The rise – and very rapid fall – of Michu: Swansea’s £2m cult hero won praise from Sir Alex Ferguson and inspired Erling Haaland as he lit up the Premier League… but after winning a single Spain cap, the injury-prone star faded into obscurity
- Miguel Perez Cuesta, or Michu, signed for Swansea for £2m from Rayo Vallecano
- He scored 22 goals in all competitions in a breathtaking first season at the Swans
- Michu’s goals won praise from Sir Alex Ferguson and inspired Erling Haaland
- But the Spaniard only scored two league goals across the following campaign
- After struggling with injury, he left Swansea for Spanish amateur side Langreo
- The skilful striker then retired from football at 31 but remains a Swans cult hero
Remember Michu? Swansea’s bargain cult hero who took the Premier League by storm, only to swiftly fall into obscurity and retire at the tender age of just 31?
‘A first-class piece of business,’ Sir Alex Ferguson opined of the striker, admitting he’d ‘never really heard of him’ before he moved to south Wales in the summer 2012. That’s fair enough, Fergie – most hadn’t.
You could no longer say that after his barnstorming first season, in which he scored 22 goals, helped his side win the League Cup and won plaudits for his flamboyance and skill.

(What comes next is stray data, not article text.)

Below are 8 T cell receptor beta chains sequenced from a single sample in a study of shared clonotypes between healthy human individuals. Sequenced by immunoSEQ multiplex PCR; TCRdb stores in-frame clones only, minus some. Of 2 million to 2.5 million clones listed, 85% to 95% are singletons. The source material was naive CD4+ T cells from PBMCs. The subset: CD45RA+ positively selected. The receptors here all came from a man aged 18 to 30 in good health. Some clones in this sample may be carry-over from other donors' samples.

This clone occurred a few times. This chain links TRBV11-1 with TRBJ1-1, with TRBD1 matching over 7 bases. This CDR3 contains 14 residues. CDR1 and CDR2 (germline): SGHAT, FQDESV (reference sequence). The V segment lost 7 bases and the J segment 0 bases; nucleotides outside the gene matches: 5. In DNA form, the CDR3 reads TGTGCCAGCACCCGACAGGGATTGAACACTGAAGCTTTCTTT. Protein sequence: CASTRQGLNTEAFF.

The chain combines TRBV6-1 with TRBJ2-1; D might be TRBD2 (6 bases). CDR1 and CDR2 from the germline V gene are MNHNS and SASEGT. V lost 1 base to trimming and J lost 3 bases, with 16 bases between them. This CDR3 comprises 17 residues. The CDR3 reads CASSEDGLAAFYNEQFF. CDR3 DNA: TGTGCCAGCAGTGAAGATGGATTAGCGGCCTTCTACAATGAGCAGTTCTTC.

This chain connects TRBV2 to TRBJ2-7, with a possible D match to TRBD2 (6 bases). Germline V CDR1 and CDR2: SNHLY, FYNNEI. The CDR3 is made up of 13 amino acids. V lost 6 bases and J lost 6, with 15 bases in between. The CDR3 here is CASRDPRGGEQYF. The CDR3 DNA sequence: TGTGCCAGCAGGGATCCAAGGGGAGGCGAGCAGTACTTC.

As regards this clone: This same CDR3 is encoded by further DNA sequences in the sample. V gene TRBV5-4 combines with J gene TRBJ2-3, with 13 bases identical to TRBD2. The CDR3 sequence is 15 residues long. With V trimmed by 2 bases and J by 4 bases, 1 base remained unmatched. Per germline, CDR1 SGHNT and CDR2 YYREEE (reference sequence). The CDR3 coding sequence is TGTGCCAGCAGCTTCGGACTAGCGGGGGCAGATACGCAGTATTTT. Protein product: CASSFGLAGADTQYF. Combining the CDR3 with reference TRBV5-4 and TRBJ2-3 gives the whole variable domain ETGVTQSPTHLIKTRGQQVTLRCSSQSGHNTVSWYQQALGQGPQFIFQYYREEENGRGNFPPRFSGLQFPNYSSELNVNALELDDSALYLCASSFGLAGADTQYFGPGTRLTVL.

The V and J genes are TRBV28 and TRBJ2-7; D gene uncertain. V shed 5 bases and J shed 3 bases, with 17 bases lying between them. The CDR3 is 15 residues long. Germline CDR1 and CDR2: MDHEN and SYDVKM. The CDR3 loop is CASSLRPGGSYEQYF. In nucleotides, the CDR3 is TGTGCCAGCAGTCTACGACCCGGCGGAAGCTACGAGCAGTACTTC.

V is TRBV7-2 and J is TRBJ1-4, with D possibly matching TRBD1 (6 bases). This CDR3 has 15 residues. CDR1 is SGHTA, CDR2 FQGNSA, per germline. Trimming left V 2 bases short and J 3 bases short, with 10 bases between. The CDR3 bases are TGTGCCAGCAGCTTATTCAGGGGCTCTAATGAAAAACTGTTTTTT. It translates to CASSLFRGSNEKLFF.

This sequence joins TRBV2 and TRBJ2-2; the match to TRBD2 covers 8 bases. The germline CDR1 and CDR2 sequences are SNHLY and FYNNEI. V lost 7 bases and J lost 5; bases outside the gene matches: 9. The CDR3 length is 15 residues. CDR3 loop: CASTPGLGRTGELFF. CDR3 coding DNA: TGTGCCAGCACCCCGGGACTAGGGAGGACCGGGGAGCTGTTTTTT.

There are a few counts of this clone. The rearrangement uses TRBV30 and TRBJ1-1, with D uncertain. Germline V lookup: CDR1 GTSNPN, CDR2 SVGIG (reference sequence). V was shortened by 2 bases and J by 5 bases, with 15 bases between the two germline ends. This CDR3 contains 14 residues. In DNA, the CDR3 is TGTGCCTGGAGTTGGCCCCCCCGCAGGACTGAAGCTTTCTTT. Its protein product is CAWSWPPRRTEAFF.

His goalscoring exploits saw him hailed by Ferguson, inspire Erling Haaland, and capped by World Cup holders Spain. Two years later, he was playing for a Spanish amateur side for free.
So what was behind his rise and rapid fall? Just how good was Michu? And what’s he doing now? Sportsmail gives you the lowdown on the forgotten man the streets will never forget…
Swansea signed Miguel Perez Cuesta, or Michu, from Spanish side Rayo Vallecano for just £2million in July 2012 – he scored 22 goals in his first season and became a cult hero at the club
Iconic Manchester United manager Sir Alex Ferguson called it ‘a first-class piece of business’
The flamboyant striker was capped once by the Spanish national side after his Swans exploits
Born in the Asturias region in north-western Spain, Michu broke through at boyhood side Real Oviedo.